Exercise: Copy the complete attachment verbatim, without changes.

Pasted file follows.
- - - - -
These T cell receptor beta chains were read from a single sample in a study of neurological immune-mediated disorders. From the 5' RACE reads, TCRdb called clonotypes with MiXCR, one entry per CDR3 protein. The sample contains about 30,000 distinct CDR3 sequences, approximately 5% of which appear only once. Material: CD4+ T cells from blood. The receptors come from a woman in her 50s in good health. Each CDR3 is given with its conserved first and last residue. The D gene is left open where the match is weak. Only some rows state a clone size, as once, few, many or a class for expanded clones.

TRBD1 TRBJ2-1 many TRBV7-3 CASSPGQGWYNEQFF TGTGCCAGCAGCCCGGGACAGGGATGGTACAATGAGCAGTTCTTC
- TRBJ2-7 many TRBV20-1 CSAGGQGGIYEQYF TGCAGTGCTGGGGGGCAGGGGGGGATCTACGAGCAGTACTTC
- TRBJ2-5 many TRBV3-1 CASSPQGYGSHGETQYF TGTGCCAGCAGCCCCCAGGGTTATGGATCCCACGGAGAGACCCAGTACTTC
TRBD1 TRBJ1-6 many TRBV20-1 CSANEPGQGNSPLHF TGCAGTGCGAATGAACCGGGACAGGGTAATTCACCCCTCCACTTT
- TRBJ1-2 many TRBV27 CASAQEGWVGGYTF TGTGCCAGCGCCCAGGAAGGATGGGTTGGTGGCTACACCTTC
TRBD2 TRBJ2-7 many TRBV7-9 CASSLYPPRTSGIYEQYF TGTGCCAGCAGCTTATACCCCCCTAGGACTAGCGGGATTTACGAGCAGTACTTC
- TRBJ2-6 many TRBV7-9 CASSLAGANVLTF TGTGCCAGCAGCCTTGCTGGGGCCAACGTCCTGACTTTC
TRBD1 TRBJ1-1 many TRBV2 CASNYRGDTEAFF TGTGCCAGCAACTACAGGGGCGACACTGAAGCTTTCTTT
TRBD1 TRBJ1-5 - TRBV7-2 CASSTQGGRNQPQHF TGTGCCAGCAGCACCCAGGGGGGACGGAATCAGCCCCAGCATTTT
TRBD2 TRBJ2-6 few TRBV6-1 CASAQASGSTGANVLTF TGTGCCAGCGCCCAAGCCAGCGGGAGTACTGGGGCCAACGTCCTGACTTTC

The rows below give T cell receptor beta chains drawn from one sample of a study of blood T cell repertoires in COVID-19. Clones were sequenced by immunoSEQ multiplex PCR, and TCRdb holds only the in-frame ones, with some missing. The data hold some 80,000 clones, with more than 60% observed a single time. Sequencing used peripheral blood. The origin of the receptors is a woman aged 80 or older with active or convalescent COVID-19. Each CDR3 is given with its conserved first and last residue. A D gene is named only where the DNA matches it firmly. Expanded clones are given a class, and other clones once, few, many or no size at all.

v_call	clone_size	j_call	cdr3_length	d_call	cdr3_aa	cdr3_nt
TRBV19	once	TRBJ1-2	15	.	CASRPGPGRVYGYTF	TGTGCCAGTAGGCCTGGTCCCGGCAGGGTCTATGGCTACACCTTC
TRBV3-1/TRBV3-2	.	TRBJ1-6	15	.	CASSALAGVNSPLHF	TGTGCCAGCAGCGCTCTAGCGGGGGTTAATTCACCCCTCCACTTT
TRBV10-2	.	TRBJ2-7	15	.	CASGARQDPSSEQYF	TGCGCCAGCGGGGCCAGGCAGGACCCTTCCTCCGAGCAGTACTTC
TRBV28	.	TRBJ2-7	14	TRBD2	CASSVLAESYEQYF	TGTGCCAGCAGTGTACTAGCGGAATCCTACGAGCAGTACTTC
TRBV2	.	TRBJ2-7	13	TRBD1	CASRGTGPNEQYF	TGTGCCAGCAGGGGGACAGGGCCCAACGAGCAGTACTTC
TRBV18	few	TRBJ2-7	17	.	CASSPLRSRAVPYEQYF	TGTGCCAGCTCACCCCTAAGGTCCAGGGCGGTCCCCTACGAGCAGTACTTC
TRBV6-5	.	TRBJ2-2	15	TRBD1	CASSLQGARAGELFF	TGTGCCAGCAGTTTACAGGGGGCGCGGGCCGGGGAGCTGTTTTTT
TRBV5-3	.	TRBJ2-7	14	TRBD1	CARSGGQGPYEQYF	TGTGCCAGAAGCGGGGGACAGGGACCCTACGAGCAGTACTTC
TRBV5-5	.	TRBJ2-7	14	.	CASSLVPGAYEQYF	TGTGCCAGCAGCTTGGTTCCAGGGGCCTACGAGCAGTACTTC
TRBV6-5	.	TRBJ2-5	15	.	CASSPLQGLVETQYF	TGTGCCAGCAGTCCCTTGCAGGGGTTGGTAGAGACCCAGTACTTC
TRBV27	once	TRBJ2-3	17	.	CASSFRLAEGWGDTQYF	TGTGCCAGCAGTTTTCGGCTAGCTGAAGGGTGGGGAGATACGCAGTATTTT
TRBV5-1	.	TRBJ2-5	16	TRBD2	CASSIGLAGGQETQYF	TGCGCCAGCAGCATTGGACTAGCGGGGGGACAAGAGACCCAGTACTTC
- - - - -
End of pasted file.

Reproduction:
These T cell receptor beta chains were read from a single sample in a study of neurological immune-mediated disorders. From the 5' RACE reads, TCRdb called clonotypes with MiXCR, one entry per CDR3 protein. The sample contains about 30,000 distinct CDR3 sequences, approximately 5% of which appear only once. Material: CD4+ T cells from blood. The receptors come from a woman in her 50s in good health. Each CDR3 is given with its conserved first and last residue. The D gene is left open where the match is weak. Only some rows state a clone size, as once, few, many or a class for expanded clones.

TRBD1 TRBJ2-1 many TRBV7-3 CASSPGQGWYNEQFF TGTGCCAGCAGCCCGGGACAGGGATGGTACAATGAGCAGTTCTTC
- TRBJ2-7 many TRBV20-1 CSAGGQGGIYEQYF TGCAGTGCTGGGGGGCAGGGGGGGATCTACGAGCAGTACTTC
- TRBJ2-5 many TRBV3-1 CASSPQGYGSHGETQYF TGTGCCAGCAGCCCCCAGGGTTATGGATCCCACGGAGAGACCCAGTACTTC
TRBD1 TRBJ1-6 many TRBV20-1 CSANEPGQGNSPLHF TGCAGTGCGAATGAACCGGGACAGGGTAATTCACCCCTCCACTTT
- TRBJ1-2 many TRBV27 CASAQEGWVGGYTF TGTGCCAGCGCCCAGGAAGGATGGGTTGGTGGCTACACCTTC
TRBD2 TRBJ2-7 many TRBV7-9 CASSLYPPRTSGIYEQYF TGTGCCAGCAGCTTATACCCCCCTAGGACTAGCGGGATTTACGAGCAGTACTTC
- TRBJ2-6 many TRBV7-9 CASSLAGANVLTF TGTGCCAGCAGCCTTGCTGGGGCCAACGTCCTGACTTTC
TRBD1 TRBJ1-1 many TRBV2 CASNYRGDTEAFF TGTGCCAGCAACTACAGGGGCGACACTGAAGCTTTCTTT
TRBD1 TRBJ1-5 - TRBV7-2 CASSTQGGRNQPQHF TGTGCCAGCAGCACCCAGGGGGGACGGAATCAGCCCCAGCATTTT
TRBD2 TRBJ2-6 few TRBV6-1 CASAQASGSTGANVLTF TGTGCCAGCGCCCAAGCCAGCGGGAGTACTGGGGCCAACGTCCTGACTTTC

The rows below give T cell receptor beta chains drawn from one sample of a study of blood T cell repertoires in COVID-19. Clones were sequenced by immunoSEQ multiplex PCR, and TCRdb holds only the in-frame ones, with some missing. The data hold some 80,000 clones, with more than 60% observed a single time. Sequencing used peripheral blood. The origin of the receptors is a woman aged 80 or older with active or convalescent COVID-19. Each CDR3 is given with its conserved first and last residue. A D gene is named only where the DNA matches it firmly. Expanded clones are given a class, and other clones once, few, many or no size at all.

v_call	clone_size	j_call	cdr3_length	d_call	cdr3_aa	cdr3_nt
TRBV19	once	TRBJ1-2	15	.	CASRPGPGRVYGYTF	TGTGCCAGTAGGCCTGGTCCCGGCAGGGTCTATGGCTACACCTTC
TRBV3-1/TRBV3-2	.	TRBJ1-6	15	.	CASSALAGVNSPLHF	TGTGCCAGCAGCGCTCTAGCGGGGGTTAATTCACCCCTCCACTTT
TRBV10-2	.	TRBJ2-7	15	.	CASGARQDPSSEQYF	TGCGCCAGCGGGGCCAGGCAGGACCCTTCCTCCGAGCAGTACTTC
TRBV28	.	TRBJ2-7	14	TRBD2	CASSVLAESYEQYF	TGTGCCAGCAGTGTACTAGCGGAATCCTACGAGCAGTACTTC
TRBV2	.	TRBJ2-7	13	TRBD1	CASRGTGPNEQYF	TGTGCCAGCAGGGGGACAGGGCCCAACGAGCAGTACTTC
TRBV18	few	TRBJ2-7	17	.	CASSPLRSRAVPYEQYF	TGTGCCAGCTCACCCCTAAGGTCCAGGGCGGTCCCCTACGAGCAGTACTTC
TRBV6-5	.	TRBJ2-2	15	TRBD1	CASSLQGARAGELFF	TGTGCCAGCAGTTTACAGGGGGCGCGGGCCGGGGAGCTGTTTTTT
TRBV5-3	.	TRBJ2-7	14	TRBD1	CARSGGQGPYEQYF	TGTGCCAGAAGCGGGGGACAGGGACCCTACGAGCAGTACTTC
TRBV5-5	.	TRBJ2-7	14	.	CASSLVPGAYEQYF	TGTGCCAGCAGCTTGGTTCCAGGGGCCTACGAGCAGTACTTC
TRBV6-5	.	TRBJ2-5	15	.	CASSPLQGLVETQYF	TGTGCCAGCAGTCCCTTGCAGGGGTTGGTAGAGACCCAGTACTTC
TRBV27	once	TRBJ2-3	17	.	CASSFRLAEGWGDTQYF	TGTGCCAGCAGTTTTCGGCTAGCTGAAGGGTGGGGAGATACGCAGTATTTT
TRBV5-1	.	TRBJ2-5	16	TRBD2	CASSIGLAGGQETQYF	TGCGCCAGCAGCATTGGACTAGCGGGGGGACAAGAGACCCAGTACTTC